Pharmaceutical Technology - September 2019

Pharmaceutical Technology - Regulatory Sourcebook

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Page 42 of 54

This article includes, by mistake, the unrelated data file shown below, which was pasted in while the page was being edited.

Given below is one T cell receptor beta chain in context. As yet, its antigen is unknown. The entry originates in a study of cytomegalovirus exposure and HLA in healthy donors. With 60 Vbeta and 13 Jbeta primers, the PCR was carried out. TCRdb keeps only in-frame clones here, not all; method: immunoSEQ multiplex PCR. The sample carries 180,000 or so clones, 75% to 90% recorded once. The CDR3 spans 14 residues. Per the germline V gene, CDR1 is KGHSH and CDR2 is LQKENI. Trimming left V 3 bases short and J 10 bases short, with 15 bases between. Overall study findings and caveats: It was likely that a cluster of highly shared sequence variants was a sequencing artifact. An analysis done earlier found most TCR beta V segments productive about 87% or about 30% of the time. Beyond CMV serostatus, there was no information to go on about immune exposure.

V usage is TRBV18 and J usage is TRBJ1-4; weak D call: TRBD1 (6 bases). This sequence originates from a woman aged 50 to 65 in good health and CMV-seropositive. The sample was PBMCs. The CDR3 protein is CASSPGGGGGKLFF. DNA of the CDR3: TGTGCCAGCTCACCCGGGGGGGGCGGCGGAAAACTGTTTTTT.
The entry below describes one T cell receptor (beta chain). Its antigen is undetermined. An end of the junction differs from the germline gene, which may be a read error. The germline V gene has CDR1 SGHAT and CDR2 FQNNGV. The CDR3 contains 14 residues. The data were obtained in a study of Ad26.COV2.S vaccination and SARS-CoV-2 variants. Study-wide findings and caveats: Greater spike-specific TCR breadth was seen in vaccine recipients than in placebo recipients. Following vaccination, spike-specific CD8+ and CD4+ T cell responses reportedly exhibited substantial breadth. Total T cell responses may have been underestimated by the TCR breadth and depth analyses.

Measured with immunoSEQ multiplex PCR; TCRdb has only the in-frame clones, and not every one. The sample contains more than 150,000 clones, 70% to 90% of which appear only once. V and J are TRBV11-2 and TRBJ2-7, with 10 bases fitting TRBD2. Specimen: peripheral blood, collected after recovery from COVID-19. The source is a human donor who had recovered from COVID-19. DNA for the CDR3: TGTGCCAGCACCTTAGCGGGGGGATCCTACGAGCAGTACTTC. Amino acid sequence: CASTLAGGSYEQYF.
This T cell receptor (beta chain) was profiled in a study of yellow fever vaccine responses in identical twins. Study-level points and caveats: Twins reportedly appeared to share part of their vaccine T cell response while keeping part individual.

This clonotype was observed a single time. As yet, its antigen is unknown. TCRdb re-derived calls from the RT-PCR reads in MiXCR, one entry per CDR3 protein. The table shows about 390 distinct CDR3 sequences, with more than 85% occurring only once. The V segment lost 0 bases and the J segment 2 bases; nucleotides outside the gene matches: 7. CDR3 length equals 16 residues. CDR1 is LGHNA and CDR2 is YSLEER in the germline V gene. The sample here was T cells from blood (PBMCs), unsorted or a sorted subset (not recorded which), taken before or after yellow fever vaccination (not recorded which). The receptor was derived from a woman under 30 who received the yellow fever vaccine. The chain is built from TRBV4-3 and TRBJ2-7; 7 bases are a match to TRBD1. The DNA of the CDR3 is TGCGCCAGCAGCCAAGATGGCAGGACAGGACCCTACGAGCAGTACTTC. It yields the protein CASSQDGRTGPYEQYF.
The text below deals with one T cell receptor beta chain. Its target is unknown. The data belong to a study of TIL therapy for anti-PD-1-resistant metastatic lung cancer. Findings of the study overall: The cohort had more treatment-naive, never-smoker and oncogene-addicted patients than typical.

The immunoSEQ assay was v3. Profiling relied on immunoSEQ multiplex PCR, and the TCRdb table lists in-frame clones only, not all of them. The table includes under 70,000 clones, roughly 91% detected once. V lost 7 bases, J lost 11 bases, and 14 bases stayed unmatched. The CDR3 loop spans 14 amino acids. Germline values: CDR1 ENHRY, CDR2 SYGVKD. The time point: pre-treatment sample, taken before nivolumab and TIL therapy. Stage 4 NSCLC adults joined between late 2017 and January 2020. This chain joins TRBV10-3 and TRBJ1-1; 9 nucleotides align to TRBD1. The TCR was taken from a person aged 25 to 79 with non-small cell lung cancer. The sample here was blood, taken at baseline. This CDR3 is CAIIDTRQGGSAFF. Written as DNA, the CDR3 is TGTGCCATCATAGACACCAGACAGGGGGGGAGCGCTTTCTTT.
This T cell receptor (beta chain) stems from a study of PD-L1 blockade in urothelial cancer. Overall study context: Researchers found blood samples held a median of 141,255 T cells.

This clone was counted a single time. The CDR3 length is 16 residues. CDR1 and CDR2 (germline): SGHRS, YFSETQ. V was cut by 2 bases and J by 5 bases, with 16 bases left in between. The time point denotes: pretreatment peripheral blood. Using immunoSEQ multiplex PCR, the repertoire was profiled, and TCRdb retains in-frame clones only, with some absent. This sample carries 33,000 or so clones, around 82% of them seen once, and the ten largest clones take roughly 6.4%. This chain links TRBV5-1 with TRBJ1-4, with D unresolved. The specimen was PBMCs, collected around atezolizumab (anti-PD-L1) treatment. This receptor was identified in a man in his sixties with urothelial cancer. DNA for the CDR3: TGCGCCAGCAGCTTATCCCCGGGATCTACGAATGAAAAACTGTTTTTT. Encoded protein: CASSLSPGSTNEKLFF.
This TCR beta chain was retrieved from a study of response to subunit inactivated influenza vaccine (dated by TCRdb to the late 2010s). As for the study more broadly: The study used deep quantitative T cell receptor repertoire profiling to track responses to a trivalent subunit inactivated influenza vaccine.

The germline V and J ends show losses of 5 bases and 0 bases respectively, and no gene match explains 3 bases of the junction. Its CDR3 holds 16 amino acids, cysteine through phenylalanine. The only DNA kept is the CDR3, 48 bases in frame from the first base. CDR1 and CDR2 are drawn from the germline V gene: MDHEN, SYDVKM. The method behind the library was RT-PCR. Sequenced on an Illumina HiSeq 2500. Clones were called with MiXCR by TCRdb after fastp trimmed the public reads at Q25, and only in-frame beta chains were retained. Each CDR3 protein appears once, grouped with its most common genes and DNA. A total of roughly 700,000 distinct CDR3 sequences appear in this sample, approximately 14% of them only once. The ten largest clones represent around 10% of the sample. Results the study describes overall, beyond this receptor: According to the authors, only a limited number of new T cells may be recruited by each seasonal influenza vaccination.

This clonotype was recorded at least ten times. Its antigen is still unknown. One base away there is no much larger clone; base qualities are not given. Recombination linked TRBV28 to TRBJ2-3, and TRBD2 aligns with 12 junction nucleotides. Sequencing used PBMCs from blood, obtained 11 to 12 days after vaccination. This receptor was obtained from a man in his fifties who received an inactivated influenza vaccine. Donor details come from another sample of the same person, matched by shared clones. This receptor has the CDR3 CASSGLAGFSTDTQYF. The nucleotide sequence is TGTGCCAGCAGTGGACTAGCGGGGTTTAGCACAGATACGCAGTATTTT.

Pharmaceutical Technology REGULATORY SOURCEBOOK SEPTEMBER 2019 43 Pharmacopoeia Compliance Series T his series of articles continues to take a thorough look at compendial activities that impact the bio/ pharmaceutical industry to help ensure compliance with requirements published by the pharmacopoe- ias. In these articles, the term "bio/pharmaceutical" should be considered in the broadest sense and includes innovator, generic, virtual, and start-up companies who discover, de- velop, manufacture, and/or distribute small-molecule drug products, biotherapeutic products, and vaccines, as well as the drug substances and excipients used in these products. One aspect of the history of the pharmacopoeias should be apparent; there is a long-standing tradition of evalu- ating existing, divergent drug standards and establishing instead a unified system that supports patient access to medicines with consistent quality. This is true whether the divergent standards existed at the city-level, as were ad- dressed through the creation of the country-specific Brit- ish Pharmacopoeia (BP), or if the existing standards were at the state-level, as were addressed through the creation of the United States Pharmacopeia (USP). This is also true at a regional level, as in the creation of the European Phar- macopoeia (Ph. Eur.), which established harmonized stan- dards for medicines in Europe where individual country- specific standards had previously existed. And this is true in the initial intention of the International Pharmacopoeia (Ph. Int.) to develop a unified pharmacopoeia that could be used around the world. In this context, it may be suggested that harmoniza- tion is embedded in the development and history of the pharmacopoeias. However, the pharmacopoeias are them- selves embedded within the current regulatory and legal framework of the countr y or region in which they are applicable. The intersection of the pharmacopoeias and regulatory agencies impacts the direction and approaches taken to move toward harmonization at a global level. Pharmacopoeia harmonization provides better support for global regulatory agencies and addresses the global nature of bio/pharmaceutical manufacturing and supply, which ultimately benefits global patients who rely on these medicines to extend and improve their lives. This article provides some industry perspective on the need to har- monize compendial standards, which may be helpful in considering the future direction of pharmacopoeias. These Global Pharmacopoeia Standards: Why Harmonization is Needed J. Mark Wiggins and Joseph A. Albanese In this series of articles, the authors provide an understanding about the need for pharmacopoeia compliance and practical guidance to assist those who perform this work. The following articles can be found within this ebook and online at • Why Pharmacopoeia Compliance Is Necessary • Why Pharmacopoeia Compliance Is Difficult • A Brief History of Pharmacopoeias: A Global Perspective • Global Pharmacopoeia Standards: Why Harmonization is Needed • Harmonization Efforts by Pharmacopoeias and Regulatory Agencies Upcoming articles in this series will include the following: • Revision Process for Global/National Pharmacopoeias • Surveillance Process for Industry: Monitoring Pharmacopoeia Revisions • Monograph Development: Why and When to Participate • Monograph Development: How to Participate; How to Harmonize • A Practical Approach to Pharmacopoeia Compliance • A Case Study in Pharmacopoeia Compliance: Excipients and Raw Materials • Pharmacopoeia Compliance: Putting it All Together; What is on the Horizon J. Mark Wiggins is owner and compendial consultant with Global Pharmacopoeia Solutions LLC. Joseph A. Albanese is the director of Analytical Strategy and Compliance at Janssen Research and Development, LLC.

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